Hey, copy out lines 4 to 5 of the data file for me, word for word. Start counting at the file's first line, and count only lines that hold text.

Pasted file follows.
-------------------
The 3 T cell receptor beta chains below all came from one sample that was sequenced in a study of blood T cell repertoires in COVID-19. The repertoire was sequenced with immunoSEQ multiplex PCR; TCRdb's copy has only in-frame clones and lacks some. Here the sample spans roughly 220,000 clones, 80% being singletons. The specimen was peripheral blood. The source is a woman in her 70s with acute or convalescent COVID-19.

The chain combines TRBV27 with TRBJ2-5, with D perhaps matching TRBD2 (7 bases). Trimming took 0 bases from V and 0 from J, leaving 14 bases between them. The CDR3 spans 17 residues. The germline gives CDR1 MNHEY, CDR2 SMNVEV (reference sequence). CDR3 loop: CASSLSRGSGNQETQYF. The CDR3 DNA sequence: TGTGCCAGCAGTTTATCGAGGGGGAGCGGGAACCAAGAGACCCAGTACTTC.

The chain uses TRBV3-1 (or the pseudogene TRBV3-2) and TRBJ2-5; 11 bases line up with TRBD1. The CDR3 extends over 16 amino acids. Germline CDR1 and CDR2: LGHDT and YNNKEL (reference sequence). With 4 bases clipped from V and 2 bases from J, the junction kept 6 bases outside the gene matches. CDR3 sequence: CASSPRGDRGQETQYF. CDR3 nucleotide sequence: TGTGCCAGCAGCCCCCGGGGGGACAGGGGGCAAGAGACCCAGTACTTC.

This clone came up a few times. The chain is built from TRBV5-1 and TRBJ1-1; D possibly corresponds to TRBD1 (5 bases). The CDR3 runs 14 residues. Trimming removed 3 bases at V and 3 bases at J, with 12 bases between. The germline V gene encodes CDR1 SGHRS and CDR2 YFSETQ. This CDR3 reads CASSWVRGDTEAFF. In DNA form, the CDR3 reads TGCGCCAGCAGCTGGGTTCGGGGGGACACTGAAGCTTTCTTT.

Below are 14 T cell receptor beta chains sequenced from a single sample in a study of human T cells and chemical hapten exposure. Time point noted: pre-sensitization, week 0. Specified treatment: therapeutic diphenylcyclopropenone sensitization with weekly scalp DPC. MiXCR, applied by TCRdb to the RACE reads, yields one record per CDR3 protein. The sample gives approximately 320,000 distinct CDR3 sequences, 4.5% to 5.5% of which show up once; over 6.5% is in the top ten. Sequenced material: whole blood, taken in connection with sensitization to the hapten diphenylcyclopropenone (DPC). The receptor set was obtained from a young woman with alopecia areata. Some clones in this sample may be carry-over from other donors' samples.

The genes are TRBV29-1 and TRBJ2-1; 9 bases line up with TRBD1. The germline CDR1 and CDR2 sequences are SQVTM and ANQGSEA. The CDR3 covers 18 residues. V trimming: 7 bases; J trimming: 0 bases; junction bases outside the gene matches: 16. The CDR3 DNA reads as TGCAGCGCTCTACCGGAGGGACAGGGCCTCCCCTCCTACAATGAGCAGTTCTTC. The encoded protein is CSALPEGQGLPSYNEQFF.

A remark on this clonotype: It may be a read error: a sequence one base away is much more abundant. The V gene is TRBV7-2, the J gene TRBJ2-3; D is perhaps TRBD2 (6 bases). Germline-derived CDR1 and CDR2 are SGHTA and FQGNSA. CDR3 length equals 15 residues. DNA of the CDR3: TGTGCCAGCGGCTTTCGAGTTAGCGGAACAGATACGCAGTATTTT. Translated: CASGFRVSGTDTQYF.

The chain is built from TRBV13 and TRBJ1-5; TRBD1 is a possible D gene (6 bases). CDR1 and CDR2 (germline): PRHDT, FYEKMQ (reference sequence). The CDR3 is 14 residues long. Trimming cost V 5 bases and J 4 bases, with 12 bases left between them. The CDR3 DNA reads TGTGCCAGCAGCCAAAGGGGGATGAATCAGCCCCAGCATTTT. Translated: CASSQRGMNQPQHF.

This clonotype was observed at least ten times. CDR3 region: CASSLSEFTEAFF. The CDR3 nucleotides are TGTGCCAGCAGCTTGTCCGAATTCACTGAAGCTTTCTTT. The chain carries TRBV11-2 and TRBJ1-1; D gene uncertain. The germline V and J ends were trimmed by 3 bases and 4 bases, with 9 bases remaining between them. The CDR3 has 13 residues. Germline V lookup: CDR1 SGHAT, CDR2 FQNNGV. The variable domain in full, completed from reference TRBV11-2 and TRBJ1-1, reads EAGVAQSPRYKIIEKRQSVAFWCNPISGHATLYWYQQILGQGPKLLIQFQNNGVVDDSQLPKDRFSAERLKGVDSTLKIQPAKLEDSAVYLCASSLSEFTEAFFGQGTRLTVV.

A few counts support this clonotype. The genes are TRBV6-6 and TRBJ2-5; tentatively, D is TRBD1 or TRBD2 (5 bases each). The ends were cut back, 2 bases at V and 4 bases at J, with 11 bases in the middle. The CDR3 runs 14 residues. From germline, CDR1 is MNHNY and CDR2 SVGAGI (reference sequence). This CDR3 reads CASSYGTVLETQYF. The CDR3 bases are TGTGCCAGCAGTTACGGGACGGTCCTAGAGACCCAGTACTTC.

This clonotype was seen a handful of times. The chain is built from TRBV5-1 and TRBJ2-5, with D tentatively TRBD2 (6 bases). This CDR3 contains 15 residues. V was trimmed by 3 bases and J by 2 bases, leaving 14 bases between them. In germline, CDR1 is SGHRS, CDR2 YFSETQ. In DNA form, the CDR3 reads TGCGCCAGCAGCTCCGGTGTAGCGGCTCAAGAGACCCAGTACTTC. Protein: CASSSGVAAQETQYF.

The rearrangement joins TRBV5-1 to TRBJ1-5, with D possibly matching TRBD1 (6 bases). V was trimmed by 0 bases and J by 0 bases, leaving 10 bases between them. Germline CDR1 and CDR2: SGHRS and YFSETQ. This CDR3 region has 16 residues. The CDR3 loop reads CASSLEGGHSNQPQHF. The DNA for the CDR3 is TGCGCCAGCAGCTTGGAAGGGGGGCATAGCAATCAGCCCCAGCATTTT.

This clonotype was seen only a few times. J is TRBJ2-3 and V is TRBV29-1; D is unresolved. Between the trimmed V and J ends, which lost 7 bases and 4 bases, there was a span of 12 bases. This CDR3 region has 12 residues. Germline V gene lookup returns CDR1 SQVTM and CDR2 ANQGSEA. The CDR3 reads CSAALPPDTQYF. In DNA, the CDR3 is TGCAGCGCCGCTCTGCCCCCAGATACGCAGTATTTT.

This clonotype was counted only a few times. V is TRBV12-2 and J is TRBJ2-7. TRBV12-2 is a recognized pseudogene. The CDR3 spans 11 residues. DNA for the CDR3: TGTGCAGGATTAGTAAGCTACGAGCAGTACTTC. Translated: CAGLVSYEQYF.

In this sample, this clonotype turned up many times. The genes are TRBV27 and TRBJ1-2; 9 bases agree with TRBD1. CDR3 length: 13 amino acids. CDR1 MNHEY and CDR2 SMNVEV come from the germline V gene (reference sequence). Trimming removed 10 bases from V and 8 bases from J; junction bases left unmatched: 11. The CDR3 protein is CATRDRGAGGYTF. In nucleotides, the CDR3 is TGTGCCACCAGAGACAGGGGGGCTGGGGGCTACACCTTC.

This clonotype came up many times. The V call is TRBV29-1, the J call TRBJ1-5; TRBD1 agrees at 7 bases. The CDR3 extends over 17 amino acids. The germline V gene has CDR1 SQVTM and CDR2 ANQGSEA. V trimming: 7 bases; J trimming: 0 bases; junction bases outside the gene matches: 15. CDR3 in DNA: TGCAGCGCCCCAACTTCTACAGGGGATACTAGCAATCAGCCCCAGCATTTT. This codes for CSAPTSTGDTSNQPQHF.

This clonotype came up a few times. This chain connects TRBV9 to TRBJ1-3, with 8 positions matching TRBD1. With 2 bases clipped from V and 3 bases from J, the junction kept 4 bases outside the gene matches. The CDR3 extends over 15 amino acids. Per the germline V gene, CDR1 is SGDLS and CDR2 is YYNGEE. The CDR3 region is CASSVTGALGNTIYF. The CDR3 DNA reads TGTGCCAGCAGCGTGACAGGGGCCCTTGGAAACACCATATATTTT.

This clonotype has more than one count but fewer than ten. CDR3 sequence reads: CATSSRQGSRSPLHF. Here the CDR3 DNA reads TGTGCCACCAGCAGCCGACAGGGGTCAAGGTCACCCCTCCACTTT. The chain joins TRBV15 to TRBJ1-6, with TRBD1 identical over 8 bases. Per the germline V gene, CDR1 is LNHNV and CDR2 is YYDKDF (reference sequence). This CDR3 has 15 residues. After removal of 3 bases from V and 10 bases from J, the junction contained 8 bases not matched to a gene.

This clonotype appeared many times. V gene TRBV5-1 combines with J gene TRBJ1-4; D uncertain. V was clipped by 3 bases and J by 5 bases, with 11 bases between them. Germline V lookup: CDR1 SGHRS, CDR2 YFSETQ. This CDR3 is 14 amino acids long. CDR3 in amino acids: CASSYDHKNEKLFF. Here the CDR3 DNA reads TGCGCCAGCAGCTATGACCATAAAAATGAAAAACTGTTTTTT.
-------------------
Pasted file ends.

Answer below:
This clone came up a few times. The chain is built from TRBV5-1 and TRBJ1-1; D possibly corresponds to TRBD1 (5 bases). The CDR3 runs 14 residues. Trimming removed 3 bases at V and 3 bases at J, with 12 bases between. The germline V gene encodes CDR1 SGHRS and CDR2 YFSETQ. This CDR3 reads CASSWVRGDTEAFF. In DNA form, the CDR3 reads TGCGCCAGCAGCTGGGTTCGGGGGGACACTGAAGCTTTCTTT.

Below are 14 T cell receptor beta chains sequenced from a single sample in a study of human T cells and chemical hapten exposure. Time point noted: pre-sensitization, week 0. Specified treatment: therapeutic diphenylcyclopropenone sensitization with weekly scalp DPC. MiXCR, applied by TCRdb to the RACE reads, yields one record per CDR3 protein. The sample gives approximately 320,000 distinct CDR3 sequences, 4.5% to 5.5% of which show up once; over 6.5% is in the top ten. Sequenced material: whole blood, taken in connection with sensitization to the hapten diphenylcyclopropenone (DPC). The receptor set was obtained from a young woman with alopecia areata. Some clones in this sample may be carry-over from other donors' samples.